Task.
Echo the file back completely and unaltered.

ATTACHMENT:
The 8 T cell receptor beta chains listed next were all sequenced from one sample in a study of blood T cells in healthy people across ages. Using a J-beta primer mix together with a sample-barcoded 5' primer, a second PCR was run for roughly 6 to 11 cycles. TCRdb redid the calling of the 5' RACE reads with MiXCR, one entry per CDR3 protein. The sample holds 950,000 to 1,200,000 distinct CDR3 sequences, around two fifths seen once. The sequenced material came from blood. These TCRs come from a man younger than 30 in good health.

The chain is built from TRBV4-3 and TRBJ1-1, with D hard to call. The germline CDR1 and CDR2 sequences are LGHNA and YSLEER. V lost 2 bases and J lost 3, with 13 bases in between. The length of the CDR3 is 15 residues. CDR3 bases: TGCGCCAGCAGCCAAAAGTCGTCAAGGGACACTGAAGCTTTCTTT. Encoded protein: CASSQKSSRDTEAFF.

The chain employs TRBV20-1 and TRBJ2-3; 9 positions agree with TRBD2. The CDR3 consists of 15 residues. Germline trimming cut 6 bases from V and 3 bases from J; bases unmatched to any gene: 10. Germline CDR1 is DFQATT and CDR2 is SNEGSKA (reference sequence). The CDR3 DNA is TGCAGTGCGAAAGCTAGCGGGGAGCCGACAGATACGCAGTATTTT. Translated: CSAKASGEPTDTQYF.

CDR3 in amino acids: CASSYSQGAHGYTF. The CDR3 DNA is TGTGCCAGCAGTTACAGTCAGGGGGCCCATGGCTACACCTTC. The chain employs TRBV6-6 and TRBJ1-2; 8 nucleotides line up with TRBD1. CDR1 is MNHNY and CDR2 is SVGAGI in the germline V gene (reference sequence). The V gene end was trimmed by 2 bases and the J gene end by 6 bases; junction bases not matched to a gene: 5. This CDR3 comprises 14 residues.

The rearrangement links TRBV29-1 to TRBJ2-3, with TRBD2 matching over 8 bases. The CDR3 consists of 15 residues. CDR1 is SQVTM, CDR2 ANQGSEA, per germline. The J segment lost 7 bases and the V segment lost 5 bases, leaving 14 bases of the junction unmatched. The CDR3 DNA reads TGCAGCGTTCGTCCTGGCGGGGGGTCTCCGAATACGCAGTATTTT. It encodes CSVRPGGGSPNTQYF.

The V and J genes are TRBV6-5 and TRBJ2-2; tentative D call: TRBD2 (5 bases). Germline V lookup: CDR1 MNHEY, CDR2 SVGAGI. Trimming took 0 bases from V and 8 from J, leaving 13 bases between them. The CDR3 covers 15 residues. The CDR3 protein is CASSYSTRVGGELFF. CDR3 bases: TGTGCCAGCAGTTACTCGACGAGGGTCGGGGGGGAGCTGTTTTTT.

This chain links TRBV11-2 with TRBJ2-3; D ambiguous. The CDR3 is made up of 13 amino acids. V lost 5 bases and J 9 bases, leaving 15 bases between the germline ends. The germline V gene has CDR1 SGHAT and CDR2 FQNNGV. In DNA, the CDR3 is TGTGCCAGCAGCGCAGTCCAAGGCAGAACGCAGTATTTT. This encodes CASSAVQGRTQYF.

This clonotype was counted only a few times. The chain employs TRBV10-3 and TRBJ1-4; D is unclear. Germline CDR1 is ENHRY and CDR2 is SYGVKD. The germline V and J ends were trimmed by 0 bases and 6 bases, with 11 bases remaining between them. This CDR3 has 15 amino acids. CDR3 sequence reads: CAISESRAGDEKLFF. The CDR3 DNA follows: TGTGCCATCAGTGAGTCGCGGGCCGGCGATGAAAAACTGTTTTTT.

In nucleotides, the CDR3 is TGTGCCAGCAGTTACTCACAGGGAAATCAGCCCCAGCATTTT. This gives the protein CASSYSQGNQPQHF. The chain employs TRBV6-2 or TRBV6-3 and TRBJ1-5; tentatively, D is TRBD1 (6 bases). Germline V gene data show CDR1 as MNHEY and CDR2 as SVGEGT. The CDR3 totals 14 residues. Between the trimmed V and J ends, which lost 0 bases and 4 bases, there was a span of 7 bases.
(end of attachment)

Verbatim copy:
The 8 T cell receptor beta chains listed next were all sequenced from one sample in a study of blood T cells in healthy people across ages. Using a J-beta primer mix together with a sample-barcoded 5' primer, a second PCR was run for roughly 6 to 11 cycles. TCRdb redid the calling of the 5' RACE reads with MiXCR, one entry per CDR3 protein. The sample holds 950,000 to 1,200,000 distinct CDR3 sequences, around two fifths seen once. The sequenced material came from blood. These TCRs come from a man younger than 30 in good health.

The chain is built from TRBV4-3 and TRBJ1-1, with D hard to call. The germline CDR1 and CDR2 sequences are LGHNA and YSLEER. V lost 2 bases and J lost 3, with 13 bases in between. The length of the CDR3 is 15 residues. CDR3 bases: TGCGCCAGCAGCCAAAAGTCGTCAAGGGACACTGAAGCTTTCTTT. Encoded protein: CASSQKSSRDTEAFF.

The chain employs TRBV20-1 and TRBJ2-3; 9 positions agree with TRBD2. The CDR3 consists of 15 residues. Germline trimming cut 6 bases from V and 3 bases from J; bases unmatched to any gene: 10. Germline CDR1 is DFQATT and CDR2 is SNEGSKA (reference sequence). The CDR3 DNA is TGCAGTGCGAAAGCTAGCGGGGAGCCGACAGATACGCAGTATTTT. Translated: CSAKASGEPTDTQYF.

CDR3 in amino acids: CASSYSQGAHGYTF. The CDR3 DNA is TGTGCCAGCAGTTACAGTCAGGGGGCCCATGGCTACACCTTC. The chain employs TRBV6-6 and TRBJ1-2; 8 nucleotides line up with TRBD1. CDR1 is MNHNY and CDR2 is SVGAGI in the germline V gene (reference sequence). The V gene end was trimmed by 2 bases and the J gene end by 6 bases; junction bases not matched to a gene: 5. This CDR3 comprises 14 residues.

The rearrangement links TRBV29-1 to TRBJ2-3, with TRBD2 matching over 8 bases. The CDR3 consists of 15 residues. CDR1 is SQVTM, CDR2 ANQGSEA, per germline. The J segment lost 7 bases and the V segment lost 5 bases, leaving 14 bases of the junction unmatched. The CDR3 DNA reads TGCAGCGTTCGTCCTGGCGGGGGGTCTCCGAATACGCAGTATTTT. It encodes CSVRPGGGSPNTQYF.

The V and J genes are TRBV6-5 and TRBJ2-2; tentative D call: TRBD2 (5 bases). Germline V lookup: CDR1 MNHEY, CDR2 SVGAGI. Trimming took 0 bases from V and 8 from J, leaving 13 bases between them. The CDR3 covers 15 residues. The CDR3 protein is CASSYSTRVGGELFF. CDR3 bases: TGTGCCAGCAGTTACTCGACGAGGGTCGGGGGGGAGCTGTTTTTT.

This chain links TRBV11-2 with TRBJ2-3; D ambiguous. The CDR3 is made up of 13 amino acids. V lost 5 bases and J 9 bases, leaving 15 bases between the germline ends. The germline V gene has CDR1 SGHAT and CDR2 FQNNGV. In DNA, the CDR3 is TGTGCCAGCAGCGCAGTCCAAGGCAGAACGCAGTATTTT. This encodes CASSAVQGRTQYF.

This clonotype was counted only a few times. The chain employs TRBV10-3 and TRBJ1-4; D is unclear. Germline CDR1 is ENHRY and CDR2 is SYGVKD. The germline V and J ends were trimmed by 0 bases and 6 bases, with 11 bases remaining between them. This CDR3 has 15 amino acids. CDR3 sequence reads: CAISESRAGDEKLFF. The CDR3 DNA follows: TGTGCCATCAGTGAGTCGCGGGCCGGCGATGAAAAACTGTTTTTT.

In nucleotides, the CDR3 is TGTGCCAGCAGTTACTCACAGGGAAATCAGCCCCAGCATTTT. This gives the protein CASSYSQGNQPQHF. The chain employs TRBV6-2 or TRBV6-3 and TRBJ1-5; tentatively, D is TRBD1 (6 bases). Germline V gene data show CDR1 as MNHEY and CDR2 as SVGEGT. The CDR3 totals 14 residues. Between the trimmed V and J ends, which lost 0 bases and 4 bases, there was a span of 7 bases.